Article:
I believe Jenny makes an important point: be wary of over-estimating your willingness to live with a glaring hurt or a gaping need. Don’t pretend that Satan won’t exploit it or that you won’t be tempted by another man who happens to be strongest exactly where your husband is weakest. If, like Jenny, your ideal life plan leaves no room for divorce, you must honestly accept your weaknesses and be willing to create a climate in which your spouse will be motivated by his pain. This is a courageous and healthy movement toward your spouse and toward preserving and strengthening your marriage, and it is an act of commitment, not rebellion.
All this requires a very specific application based on your spouse’s personality, so I can’t give you “five steps to overcome functional fixedness” here — but you’ll receive plenty of ideas and suggestions as we touch on various topics throughout this book. [This is a good reason to obtain this book.] At this point, it’s enough to say that if merely communicating your hurt isn’t solving the problem, you’re most likely dealing with a case of functional fixedness, and you’ll need to be strong to address that issue.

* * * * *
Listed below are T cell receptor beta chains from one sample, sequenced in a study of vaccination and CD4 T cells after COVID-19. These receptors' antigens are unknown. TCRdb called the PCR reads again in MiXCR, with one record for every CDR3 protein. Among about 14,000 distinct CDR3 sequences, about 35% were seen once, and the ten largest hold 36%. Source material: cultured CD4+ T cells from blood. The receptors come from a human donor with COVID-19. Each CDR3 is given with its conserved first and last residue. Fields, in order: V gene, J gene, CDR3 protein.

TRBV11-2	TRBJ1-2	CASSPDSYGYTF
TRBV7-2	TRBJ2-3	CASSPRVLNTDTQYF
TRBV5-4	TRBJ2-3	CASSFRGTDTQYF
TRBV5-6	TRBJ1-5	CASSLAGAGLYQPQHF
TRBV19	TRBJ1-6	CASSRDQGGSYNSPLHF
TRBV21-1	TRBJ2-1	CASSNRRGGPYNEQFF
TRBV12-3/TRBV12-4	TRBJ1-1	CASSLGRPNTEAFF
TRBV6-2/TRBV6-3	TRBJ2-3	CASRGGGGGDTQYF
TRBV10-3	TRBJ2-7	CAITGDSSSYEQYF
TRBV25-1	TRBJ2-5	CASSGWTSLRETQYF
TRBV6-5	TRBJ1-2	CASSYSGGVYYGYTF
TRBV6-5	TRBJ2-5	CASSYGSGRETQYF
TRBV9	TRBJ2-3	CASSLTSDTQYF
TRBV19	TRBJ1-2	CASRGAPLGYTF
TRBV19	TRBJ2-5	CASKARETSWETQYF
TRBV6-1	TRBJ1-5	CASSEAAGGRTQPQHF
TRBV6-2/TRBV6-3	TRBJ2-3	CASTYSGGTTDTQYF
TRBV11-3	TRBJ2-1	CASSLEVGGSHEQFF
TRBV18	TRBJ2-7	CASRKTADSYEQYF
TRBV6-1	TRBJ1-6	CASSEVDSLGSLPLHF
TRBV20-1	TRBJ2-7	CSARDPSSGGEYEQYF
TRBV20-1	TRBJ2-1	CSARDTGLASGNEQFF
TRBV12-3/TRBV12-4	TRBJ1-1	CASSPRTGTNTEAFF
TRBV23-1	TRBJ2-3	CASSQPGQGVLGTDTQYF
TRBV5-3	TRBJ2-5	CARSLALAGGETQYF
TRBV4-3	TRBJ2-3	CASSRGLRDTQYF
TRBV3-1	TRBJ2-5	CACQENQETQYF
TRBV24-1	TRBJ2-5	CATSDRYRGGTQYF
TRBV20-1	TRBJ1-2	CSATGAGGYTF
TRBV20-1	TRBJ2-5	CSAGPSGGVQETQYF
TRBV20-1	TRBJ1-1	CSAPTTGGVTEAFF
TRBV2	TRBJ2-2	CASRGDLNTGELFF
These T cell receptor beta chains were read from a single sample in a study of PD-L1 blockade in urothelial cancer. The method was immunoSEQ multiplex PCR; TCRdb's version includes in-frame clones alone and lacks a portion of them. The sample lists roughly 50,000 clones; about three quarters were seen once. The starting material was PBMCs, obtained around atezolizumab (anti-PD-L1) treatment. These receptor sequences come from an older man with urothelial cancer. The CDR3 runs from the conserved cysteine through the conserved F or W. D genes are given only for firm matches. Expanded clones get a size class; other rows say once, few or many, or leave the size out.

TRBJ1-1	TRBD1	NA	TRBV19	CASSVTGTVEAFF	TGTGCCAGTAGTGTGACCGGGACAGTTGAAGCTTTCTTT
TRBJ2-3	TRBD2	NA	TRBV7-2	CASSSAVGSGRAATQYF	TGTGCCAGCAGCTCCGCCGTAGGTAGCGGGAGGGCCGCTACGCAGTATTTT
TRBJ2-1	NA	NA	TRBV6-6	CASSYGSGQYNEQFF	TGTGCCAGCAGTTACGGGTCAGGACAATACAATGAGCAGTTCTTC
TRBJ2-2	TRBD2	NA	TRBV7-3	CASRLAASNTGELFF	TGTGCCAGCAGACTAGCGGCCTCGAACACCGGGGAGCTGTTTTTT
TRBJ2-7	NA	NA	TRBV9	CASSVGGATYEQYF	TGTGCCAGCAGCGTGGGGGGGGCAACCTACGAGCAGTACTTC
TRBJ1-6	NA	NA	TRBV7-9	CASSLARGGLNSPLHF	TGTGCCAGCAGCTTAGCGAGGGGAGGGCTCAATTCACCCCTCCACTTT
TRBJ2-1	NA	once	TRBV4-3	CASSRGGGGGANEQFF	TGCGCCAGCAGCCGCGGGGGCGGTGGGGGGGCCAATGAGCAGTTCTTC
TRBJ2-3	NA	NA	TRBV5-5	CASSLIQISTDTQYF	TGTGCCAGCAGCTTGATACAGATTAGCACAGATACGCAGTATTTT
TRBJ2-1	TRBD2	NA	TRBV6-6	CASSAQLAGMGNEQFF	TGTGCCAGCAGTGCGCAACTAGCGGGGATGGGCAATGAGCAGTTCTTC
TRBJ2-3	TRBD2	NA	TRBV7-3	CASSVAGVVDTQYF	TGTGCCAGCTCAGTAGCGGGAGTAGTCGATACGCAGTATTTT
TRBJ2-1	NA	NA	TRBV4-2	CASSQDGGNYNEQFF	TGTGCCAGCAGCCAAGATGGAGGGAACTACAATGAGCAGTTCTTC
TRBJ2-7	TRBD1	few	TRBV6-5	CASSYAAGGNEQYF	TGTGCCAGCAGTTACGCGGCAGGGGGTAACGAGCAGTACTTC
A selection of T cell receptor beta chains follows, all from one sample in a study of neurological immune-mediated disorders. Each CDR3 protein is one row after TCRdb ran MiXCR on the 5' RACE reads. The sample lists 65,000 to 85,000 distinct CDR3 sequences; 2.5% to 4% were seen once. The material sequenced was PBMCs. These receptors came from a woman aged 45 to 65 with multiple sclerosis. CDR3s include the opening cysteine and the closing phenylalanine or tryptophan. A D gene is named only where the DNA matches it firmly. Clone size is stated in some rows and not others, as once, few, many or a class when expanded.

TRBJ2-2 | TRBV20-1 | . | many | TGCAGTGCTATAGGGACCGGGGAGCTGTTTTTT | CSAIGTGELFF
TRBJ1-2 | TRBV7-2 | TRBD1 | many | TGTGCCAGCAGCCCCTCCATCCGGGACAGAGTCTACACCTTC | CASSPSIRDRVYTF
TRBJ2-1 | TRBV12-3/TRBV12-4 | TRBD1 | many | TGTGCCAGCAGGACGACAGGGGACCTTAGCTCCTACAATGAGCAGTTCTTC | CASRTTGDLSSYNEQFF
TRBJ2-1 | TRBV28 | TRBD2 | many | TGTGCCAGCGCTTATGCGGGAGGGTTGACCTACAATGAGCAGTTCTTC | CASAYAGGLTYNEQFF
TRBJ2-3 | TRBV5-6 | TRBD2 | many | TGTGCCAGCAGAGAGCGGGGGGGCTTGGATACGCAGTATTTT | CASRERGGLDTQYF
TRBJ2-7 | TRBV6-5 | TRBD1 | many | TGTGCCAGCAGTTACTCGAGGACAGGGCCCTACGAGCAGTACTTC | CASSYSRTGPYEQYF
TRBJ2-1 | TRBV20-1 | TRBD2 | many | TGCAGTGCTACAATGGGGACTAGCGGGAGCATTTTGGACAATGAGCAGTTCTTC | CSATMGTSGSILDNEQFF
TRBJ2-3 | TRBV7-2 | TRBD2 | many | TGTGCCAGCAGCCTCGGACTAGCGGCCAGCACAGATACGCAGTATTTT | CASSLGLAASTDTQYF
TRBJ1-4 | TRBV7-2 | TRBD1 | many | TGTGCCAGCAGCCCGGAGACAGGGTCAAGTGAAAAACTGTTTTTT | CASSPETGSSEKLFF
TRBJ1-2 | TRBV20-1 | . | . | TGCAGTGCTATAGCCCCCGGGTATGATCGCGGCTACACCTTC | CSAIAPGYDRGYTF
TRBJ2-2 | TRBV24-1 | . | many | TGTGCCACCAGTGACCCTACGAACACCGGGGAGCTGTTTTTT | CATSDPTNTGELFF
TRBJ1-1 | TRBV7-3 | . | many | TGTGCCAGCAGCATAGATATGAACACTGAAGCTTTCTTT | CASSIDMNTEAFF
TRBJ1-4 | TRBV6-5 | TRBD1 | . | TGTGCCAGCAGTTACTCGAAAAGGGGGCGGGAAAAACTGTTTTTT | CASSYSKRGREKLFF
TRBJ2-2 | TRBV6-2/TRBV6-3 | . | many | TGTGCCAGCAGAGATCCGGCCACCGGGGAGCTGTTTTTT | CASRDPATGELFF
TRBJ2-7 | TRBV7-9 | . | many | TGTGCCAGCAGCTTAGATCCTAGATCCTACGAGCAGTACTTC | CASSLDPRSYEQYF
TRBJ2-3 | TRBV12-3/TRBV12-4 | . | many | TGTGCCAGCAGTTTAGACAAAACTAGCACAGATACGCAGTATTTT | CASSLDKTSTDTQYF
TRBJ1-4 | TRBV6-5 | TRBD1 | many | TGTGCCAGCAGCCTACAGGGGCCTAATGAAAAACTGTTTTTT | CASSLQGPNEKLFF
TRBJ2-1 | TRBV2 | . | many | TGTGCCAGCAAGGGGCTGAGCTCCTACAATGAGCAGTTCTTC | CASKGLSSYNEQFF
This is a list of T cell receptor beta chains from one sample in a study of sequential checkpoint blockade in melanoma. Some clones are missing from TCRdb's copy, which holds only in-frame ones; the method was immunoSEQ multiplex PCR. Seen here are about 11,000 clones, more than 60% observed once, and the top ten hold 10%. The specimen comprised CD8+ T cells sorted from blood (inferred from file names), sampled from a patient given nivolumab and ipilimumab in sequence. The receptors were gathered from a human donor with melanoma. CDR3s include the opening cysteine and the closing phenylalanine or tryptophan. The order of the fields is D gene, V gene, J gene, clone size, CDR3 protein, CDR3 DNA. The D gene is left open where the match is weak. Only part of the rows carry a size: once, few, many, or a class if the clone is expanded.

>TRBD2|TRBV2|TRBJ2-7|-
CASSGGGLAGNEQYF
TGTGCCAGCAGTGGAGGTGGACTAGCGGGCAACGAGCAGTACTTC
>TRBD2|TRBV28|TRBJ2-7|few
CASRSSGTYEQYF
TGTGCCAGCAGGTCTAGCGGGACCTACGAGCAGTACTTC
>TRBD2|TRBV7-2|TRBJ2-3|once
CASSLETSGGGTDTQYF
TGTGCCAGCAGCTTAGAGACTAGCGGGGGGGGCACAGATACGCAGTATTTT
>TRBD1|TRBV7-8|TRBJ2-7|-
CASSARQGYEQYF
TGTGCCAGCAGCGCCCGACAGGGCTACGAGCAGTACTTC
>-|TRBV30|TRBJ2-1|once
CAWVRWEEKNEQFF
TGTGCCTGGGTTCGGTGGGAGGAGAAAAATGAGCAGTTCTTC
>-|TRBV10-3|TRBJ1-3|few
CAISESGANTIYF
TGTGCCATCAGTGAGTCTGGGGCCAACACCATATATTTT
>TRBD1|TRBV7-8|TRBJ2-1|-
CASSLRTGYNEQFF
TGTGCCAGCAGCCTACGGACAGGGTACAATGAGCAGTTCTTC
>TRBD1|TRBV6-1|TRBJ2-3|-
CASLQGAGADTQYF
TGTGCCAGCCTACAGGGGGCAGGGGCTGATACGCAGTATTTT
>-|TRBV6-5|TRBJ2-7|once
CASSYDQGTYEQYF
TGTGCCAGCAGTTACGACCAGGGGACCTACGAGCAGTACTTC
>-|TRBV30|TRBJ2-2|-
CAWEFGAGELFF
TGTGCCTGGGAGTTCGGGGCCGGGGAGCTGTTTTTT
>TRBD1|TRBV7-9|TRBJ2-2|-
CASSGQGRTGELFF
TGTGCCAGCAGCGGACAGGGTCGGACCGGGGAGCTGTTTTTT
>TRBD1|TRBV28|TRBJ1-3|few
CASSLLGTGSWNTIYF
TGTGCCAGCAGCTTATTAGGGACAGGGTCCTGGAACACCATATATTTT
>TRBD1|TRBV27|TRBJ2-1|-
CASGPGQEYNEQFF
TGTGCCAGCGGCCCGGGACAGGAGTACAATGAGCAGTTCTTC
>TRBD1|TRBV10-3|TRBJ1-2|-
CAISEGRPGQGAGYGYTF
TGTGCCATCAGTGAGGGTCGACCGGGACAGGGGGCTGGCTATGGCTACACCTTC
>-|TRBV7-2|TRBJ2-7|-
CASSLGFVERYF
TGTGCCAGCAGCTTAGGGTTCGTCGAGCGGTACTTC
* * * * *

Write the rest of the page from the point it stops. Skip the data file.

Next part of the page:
Some women fall into the trap of failing to speak up for fear of losing their man; they don’t want to “rock the boat,” even though it appears that the boat is headed toward a waterfall. But this passive acceptance makes it more likely that the husband will stray; he won’t respect his wife for putting up with his poor behavior, and this attitude will only reinforce his disrespectful behavior. Sadly, many women think their husband’s anger is the great enemy of their security, but, if fact, weakness and the corresponding relational boredom pose a far more potent threat.
If you can stand strong and secure in your identity and in your relationship with Christ, courageously making it clear how you will and will not be treated, you will be amazed to see how to respect and show for yourself rubs off on your husband.